THE TOUGH CUSTOMER- Leg up: Chair squabble rocks new resident
Kellie O'Connor and her husband and son are among the many urban refugees who have recently moved to our area.
O'Connor's parents, in fact, retired to Lake Monticello several years back, and a job offer to her husband six months ago from a local company gave Kellie and her family the chance to join them– and at the same time to escape the long commutes and stressful, over-crowded living conditions of Northern Virginia.
Ah, sophisticated country living in Charlottesville, a town both hip and narcissistic enough to bill itself a "World Class City"– but also one with small-town feel, and where local emporia succeed based on the repeat business that flows from a good reputation rather than on volume from a large anonymous population.
That was precisely the feeling O'Connor had when, after a long search, she finally found the perfect kitchen set for her new home at Easton's Furniture in Keswick.
Easton's is the kind of place where, after O'Connor noticed one of the chairs was slightly out of kilter, the cashier provided a discount without being asked.
It's the kind of place where, a few months later, when O'Connor noticed several other chair legs coming loose from the seat, the owner, Bernie Easton, said to bring them in.
It's the kind of place that would provide the kind of "go-the-extra-mile" personalized service they don't provide in Northern Virginia.
The kind of place that ...
[Cue abrupt screeching noise of phonograph needle skipping across several inches of vinyl, aurally signaling something has gone wrong.]
"I called, and the owner, Bernie Easton, was agreeable at first, but it went downhill from there," O'Connor says. "When I went in, I basically was hassled and told, ‘We don't guarantee stuff we sell,' and, ‘We don't have to fix these for you, but we will.'"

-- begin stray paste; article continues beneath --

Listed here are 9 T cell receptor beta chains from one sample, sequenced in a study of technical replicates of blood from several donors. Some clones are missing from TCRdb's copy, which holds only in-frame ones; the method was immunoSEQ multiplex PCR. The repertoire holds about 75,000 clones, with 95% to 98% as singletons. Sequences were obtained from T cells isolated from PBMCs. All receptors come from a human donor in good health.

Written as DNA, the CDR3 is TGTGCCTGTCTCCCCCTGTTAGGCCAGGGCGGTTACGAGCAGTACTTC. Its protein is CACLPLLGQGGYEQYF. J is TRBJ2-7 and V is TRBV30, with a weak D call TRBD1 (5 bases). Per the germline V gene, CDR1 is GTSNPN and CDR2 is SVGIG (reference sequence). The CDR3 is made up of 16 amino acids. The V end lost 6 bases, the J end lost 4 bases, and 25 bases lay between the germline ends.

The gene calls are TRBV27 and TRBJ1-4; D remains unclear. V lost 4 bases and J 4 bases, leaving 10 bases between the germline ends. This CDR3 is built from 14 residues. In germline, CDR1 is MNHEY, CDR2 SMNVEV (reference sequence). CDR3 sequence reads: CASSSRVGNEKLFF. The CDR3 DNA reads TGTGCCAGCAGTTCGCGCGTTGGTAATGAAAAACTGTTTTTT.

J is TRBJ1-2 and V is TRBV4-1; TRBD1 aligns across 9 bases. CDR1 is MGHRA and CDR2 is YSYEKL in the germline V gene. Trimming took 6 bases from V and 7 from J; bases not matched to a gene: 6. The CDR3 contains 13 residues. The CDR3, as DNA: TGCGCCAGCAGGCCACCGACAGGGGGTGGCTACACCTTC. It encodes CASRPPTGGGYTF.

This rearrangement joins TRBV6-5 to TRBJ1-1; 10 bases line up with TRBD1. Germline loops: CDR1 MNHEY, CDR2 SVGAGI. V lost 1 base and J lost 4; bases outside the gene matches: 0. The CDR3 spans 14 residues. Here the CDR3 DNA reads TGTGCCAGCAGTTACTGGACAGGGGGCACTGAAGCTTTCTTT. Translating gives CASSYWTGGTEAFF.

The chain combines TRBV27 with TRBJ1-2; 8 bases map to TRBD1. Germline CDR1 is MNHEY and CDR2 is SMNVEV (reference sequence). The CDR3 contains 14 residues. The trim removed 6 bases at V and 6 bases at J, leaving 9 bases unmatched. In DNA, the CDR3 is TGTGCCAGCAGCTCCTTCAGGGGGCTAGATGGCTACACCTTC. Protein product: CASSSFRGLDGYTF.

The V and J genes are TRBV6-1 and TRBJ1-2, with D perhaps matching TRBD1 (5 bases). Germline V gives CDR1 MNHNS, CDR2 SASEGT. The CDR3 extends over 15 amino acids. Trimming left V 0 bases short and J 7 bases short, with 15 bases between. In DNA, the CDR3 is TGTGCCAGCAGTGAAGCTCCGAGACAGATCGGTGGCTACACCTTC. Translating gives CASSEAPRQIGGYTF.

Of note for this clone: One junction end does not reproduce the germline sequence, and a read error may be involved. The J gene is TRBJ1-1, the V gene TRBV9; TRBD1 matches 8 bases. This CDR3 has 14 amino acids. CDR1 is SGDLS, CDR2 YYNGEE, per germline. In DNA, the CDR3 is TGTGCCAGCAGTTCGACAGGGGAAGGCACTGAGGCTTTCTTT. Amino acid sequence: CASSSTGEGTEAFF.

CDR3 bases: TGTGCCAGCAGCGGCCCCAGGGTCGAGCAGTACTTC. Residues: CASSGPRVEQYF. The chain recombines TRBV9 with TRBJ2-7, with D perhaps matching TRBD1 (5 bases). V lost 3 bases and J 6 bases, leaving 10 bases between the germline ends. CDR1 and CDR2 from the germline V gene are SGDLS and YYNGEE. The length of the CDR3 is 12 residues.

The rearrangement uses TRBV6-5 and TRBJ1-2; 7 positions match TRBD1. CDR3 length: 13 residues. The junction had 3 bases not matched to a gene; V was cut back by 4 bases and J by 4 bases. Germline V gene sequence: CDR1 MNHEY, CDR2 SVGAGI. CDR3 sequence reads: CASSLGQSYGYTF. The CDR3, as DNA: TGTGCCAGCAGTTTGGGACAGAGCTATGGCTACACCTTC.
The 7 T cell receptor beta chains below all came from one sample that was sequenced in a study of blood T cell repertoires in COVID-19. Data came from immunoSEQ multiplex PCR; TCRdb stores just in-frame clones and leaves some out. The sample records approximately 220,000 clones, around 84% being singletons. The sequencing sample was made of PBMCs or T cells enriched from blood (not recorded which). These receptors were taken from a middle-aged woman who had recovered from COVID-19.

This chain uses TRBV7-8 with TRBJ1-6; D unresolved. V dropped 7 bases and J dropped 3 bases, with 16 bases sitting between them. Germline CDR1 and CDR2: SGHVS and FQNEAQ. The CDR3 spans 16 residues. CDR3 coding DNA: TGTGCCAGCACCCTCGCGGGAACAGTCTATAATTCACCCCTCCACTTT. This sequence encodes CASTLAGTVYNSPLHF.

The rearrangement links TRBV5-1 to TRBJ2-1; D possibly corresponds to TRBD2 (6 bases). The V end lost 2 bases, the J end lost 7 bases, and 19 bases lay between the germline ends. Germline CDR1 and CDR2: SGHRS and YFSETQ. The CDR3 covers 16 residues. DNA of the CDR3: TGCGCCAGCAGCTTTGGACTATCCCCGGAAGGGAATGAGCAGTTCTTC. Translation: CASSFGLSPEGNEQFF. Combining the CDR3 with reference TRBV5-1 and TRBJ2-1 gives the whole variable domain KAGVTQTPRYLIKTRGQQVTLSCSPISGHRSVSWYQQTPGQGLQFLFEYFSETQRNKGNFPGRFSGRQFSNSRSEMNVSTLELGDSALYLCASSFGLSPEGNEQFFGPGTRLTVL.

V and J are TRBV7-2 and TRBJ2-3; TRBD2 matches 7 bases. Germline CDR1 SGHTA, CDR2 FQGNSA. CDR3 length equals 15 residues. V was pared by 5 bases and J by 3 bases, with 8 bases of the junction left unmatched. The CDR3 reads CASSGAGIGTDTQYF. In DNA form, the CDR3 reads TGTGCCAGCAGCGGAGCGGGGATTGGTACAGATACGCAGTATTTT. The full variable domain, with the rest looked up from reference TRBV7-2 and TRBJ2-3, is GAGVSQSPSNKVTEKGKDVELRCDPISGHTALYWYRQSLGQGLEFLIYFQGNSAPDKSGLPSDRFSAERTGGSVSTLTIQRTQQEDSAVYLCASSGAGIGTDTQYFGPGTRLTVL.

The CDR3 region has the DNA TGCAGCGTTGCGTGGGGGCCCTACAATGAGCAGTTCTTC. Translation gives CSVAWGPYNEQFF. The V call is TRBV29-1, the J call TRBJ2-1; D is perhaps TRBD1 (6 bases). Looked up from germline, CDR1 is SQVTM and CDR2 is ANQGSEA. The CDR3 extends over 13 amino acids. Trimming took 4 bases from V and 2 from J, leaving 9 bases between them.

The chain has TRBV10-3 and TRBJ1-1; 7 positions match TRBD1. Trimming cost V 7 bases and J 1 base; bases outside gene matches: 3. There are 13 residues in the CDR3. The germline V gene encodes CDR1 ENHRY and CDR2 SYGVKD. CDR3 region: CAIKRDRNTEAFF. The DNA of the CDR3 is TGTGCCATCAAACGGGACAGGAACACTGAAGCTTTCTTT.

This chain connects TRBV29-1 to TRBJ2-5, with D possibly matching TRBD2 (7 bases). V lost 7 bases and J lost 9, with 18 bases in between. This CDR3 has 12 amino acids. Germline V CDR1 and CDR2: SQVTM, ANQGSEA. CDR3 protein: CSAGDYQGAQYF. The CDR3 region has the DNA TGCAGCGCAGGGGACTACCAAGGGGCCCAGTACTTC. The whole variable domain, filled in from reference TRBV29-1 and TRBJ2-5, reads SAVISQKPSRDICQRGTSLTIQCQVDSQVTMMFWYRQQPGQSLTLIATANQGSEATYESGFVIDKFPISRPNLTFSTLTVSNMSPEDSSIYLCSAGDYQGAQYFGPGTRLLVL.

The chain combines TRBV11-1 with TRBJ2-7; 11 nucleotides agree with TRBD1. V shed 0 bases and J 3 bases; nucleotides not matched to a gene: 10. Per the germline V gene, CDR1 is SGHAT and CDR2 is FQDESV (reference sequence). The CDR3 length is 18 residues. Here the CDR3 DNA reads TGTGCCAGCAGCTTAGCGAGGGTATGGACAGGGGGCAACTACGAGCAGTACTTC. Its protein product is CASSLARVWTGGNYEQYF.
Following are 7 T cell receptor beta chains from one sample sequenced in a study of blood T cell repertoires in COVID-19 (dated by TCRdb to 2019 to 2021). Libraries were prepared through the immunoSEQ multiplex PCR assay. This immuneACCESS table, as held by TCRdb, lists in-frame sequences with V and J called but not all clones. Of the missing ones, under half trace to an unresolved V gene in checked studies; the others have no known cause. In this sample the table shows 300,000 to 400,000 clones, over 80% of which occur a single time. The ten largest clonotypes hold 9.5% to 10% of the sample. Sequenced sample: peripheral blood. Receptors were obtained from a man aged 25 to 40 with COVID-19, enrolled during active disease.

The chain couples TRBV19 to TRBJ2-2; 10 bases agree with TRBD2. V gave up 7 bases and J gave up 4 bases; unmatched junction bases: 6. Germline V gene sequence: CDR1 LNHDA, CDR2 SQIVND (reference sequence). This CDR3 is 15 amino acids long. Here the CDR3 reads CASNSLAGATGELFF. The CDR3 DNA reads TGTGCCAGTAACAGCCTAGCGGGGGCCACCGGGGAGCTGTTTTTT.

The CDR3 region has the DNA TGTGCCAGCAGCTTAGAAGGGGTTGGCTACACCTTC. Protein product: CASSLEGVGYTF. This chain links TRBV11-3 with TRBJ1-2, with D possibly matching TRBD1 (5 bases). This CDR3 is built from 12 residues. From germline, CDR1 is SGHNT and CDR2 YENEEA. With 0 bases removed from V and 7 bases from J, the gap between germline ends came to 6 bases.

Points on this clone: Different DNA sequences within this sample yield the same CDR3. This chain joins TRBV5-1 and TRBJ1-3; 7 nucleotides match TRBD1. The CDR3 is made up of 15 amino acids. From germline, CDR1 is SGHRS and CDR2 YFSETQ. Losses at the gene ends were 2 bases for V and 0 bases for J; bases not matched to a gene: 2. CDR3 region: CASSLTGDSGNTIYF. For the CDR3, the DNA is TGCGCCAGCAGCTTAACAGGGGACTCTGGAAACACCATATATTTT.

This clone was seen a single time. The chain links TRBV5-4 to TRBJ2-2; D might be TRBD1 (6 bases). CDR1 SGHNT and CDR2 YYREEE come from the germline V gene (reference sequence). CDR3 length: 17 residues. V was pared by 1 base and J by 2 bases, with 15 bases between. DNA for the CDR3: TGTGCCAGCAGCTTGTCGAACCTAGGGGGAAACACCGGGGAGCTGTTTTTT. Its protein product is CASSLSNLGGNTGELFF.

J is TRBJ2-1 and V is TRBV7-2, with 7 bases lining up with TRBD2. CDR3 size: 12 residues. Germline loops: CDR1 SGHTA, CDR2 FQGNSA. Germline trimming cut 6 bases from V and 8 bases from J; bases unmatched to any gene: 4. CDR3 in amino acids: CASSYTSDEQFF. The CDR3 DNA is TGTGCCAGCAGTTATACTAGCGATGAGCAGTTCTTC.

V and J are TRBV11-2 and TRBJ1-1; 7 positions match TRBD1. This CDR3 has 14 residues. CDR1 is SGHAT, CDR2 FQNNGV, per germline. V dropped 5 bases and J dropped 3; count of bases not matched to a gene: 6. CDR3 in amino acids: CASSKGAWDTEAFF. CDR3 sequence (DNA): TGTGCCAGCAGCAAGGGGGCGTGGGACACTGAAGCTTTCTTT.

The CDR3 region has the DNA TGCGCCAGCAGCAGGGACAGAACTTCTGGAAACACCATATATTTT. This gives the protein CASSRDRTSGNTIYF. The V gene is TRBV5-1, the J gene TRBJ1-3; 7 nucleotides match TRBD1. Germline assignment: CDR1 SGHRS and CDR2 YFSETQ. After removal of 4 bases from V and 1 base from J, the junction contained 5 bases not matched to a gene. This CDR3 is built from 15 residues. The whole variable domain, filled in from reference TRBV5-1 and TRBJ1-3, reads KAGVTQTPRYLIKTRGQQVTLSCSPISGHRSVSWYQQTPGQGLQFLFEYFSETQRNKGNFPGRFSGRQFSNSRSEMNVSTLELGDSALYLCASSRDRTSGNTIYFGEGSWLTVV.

Easton, O'Connor says, "was rather rude about it all."
And, O'Connor adds, when she returned to pick up the chairs, "This time my Dad was with me, and he was rude with him also."
Besides the service without a smile, O'Connor contends that the chair legs were not properly fixed.
"They needed to be glued," she says, "and it looks like they just drove a nail in there."
"I am mad enough that I decided to warn everyone I could about going and buying furniture at this place," O'Connor recently wrote on a local Yahoo message board.
Not surprisingly, Bernie Easton sees the situation differently.
"She's been back here six times," he says. "She and her daddy are nutty as a fruitcake. Just tell her to come on back, and I'll give her money back."
"She'll be doing this the next three years," he continues. "Just tell her to come on back."
O'Connor laughs off the "fruitcake" remark, noting Easton is "even more of a character in person" than on the phone. As for Easton's offer, however, she's less sanguine.
"The bottom line is that I love the set," she says. "It's nice to know [I can get a refund], but I don't think I'm going to bring them back." O'Connor is adamant that "putting more nails in [the chair legs] didn't fix them." She says she will try to fix them on her own.
O'Connor had every right to expect that the chairs were properly constructed and that they would be repaired if they were not. Easton's offer to accept return of the merchandise is more than many businesses might do, but it doesn't address the other issue.
Based on Easton's comments, it seems that a personality conflict came into play once O'Conner expressed dissatisfaction with the initial repair. That doesn't justify the store's alleged attitude, but it suggests this may not be typical of how Easton's typically operates.
Easton says his store has been in business for 40 years. Usually that kind of longevity doesn't come from giving dissatisfied customers their money back but from satisfying customers.